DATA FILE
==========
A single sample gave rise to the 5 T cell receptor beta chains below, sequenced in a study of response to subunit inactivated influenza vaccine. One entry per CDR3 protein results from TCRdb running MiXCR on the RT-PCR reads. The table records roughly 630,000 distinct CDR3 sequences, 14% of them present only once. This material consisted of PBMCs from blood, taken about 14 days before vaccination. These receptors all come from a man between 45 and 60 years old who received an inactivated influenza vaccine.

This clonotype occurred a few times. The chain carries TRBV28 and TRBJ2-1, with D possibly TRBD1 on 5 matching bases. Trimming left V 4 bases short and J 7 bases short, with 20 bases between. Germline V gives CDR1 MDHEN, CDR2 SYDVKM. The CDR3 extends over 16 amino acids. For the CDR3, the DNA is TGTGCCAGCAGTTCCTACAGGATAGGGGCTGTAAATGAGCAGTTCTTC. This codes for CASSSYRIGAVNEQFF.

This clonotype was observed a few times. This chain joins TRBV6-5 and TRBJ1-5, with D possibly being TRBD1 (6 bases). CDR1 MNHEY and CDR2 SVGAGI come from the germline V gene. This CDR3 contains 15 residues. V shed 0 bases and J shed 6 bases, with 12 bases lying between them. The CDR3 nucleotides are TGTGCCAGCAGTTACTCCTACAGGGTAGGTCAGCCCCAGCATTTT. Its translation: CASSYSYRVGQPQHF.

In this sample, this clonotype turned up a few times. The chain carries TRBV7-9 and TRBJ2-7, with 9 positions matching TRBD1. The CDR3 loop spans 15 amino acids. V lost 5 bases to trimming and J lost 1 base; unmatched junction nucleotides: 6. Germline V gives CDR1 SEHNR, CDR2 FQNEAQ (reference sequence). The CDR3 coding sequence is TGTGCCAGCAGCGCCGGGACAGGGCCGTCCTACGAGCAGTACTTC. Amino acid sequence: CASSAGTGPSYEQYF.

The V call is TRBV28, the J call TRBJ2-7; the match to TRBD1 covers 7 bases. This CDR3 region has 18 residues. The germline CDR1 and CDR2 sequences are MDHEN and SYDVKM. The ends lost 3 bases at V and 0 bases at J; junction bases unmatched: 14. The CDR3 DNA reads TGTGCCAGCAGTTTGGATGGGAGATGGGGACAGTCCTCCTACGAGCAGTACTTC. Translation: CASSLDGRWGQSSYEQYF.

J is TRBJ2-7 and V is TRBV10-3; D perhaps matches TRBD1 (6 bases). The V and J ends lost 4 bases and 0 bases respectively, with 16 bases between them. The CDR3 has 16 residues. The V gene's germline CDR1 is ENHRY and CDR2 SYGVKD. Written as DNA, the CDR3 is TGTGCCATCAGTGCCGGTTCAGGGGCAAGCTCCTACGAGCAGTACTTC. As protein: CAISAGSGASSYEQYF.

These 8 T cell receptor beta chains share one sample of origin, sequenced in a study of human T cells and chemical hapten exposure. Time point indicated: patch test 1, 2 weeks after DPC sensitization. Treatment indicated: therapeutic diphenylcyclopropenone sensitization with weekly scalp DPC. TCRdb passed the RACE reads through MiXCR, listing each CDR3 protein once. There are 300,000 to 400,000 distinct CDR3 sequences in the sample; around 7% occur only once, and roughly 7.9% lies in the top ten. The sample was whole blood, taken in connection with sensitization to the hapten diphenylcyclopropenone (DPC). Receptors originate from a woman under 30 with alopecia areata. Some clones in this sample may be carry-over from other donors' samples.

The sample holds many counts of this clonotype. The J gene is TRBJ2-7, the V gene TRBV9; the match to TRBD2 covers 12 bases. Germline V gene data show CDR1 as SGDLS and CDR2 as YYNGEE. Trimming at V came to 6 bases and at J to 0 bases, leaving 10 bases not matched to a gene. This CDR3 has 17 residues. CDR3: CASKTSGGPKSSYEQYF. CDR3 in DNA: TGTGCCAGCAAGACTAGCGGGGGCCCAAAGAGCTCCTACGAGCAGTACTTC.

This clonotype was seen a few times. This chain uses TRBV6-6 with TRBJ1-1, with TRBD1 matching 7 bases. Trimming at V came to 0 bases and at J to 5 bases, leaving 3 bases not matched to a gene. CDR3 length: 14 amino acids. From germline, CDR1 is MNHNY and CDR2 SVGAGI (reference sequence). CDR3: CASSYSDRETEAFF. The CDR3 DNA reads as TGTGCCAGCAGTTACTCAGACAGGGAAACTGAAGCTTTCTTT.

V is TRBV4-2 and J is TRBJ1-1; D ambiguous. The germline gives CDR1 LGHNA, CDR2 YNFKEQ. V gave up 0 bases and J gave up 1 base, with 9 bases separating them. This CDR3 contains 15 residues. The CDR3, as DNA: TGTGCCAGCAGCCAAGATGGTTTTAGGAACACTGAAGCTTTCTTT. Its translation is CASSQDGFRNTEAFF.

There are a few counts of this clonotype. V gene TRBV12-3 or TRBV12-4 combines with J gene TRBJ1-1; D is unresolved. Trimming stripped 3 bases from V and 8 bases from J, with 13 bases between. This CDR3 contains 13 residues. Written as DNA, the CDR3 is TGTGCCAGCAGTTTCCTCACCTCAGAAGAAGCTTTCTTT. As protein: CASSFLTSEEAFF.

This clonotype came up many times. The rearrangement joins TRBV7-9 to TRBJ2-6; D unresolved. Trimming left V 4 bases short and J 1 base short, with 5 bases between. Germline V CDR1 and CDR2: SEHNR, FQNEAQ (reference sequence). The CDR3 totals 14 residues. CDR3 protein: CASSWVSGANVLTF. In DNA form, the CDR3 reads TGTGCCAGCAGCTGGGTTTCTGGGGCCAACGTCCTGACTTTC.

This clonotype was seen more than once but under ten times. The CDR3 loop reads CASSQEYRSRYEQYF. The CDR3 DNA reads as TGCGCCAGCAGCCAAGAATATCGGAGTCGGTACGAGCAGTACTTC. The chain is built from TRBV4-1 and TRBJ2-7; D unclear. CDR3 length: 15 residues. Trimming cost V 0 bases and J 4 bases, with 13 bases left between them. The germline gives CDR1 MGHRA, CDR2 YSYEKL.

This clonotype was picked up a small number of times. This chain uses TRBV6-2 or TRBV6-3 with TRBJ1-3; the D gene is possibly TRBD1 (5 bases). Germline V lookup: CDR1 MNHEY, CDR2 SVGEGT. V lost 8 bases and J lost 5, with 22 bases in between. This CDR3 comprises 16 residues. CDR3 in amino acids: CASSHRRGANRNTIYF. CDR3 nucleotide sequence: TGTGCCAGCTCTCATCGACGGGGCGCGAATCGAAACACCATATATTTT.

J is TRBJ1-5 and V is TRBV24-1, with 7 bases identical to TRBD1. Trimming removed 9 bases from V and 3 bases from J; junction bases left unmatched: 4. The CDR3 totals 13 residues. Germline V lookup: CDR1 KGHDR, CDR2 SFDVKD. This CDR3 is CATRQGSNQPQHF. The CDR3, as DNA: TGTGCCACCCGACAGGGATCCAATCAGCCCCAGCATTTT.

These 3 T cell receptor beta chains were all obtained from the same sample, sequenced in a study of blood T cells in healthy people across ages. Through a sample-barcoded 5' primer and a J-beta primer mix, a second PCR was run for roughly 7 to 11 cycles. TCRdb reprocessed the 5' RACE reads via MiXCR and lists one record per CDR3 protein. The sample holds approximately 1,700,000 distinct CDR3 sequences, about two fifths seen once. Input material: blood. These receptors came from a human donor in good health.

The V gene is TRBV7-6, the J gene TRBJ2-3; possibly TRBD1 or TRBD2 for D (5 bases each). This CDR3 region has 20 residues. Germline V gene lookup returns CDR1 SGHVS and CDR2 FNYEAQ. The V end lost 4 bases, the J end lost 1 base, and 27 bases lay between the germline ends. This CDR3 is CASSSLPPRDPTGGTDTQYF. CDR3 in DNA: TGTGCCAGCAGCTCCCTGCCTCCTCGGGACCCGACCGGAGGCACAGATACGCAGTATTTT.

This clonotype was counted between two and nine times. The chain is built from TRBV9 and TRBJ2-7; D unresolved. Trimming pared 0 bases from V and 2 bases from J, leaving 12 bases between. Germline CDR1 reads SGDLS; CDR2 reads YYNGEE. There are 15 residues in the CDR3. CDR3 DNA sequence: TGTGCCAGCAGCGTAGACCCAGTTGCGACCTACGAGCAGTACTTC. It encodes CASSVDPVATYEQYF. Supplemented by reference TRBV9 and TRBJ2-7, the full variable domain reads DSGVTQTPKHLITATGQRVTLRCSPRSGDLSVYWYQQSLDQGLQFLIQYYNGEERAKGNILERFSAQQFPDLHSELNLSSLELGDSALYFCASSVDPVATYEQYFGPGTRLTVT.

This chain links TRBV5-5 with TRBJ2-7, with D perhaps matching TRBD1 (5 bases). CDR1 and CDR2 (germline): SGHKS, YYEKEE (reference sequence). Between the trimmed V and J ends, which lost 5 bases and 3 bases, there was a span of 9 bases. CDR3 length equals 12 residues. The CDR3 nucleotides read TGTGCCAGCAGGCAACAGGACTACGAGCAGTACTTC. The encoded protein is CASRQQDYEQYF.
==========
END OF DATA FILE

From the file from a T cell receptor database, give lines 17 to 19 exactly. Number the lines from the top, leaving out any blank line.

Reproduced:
The V gene is TRBV7-6, the J gene TRBJ2-3; possibly TRBD1 or TRBD2 for D (5 bases each). This CDR3 region has 20 residues. Germline V gene lookup returns CDR1 SGHVS and CDR2 FNYEAQ. The V end lost 4 bases, the J end lost 1 base, and 27 bases lay between the germline ends. This CDR3 is CASSSLPPRDPTGGTDTQYF. CDR3 in DNA: TGTGCCAGCAGCTCCCTGCCTCCTCGGGACCCGACCGGAGGCACAGATACGCAGTATTTT.

This clonotype was counted between two and nine times. The chain is built from TRBV9 and TRBJ2-7; D unresolved. Trimming pared 0 bases from V and 2 bases from J, leaving 12 bases between. Germline CDR1 reads SGDLS; CDR2 reads YYNGEE. There are 15 residues in the CDR3. CDR3 DNA sequence: TGTGCCAGCAGCGTAGACCCAGTTGCGACCTACGAGCAGTACTTC. It encodes CASSVDPVATYEQYF. Supplemented by reference TRBV9 and TRBJ2-7, the full variable domain reads DSGVTQTPKHLITATGQRVTLRCSPRSGDLSVYWYQQSLDQGLQFLIQYYNGEERAKGNILERFSAQQFPDLHSELNLSSLELGDSALYFCASSVDPVATYEQYFGPGTRLTVT.

This chain links TRBV5-5 with TRBJ2-7, with D perhaps matching TRBD1 (5 bases). CDR1 and CDR2 (germline): SGHKS, YYEKEE (reference sequence). Between the trimmed V and J ends, which lost 5 bases and 3 bases, there was a span of 9 bases. CDR3 length equals 12 residues. The CDR3 nucleotides read TGTGCCAGCAGGCAACAGGACTACGAGCAGTACTTC. The encoded protein is CASRQQDYEQYF.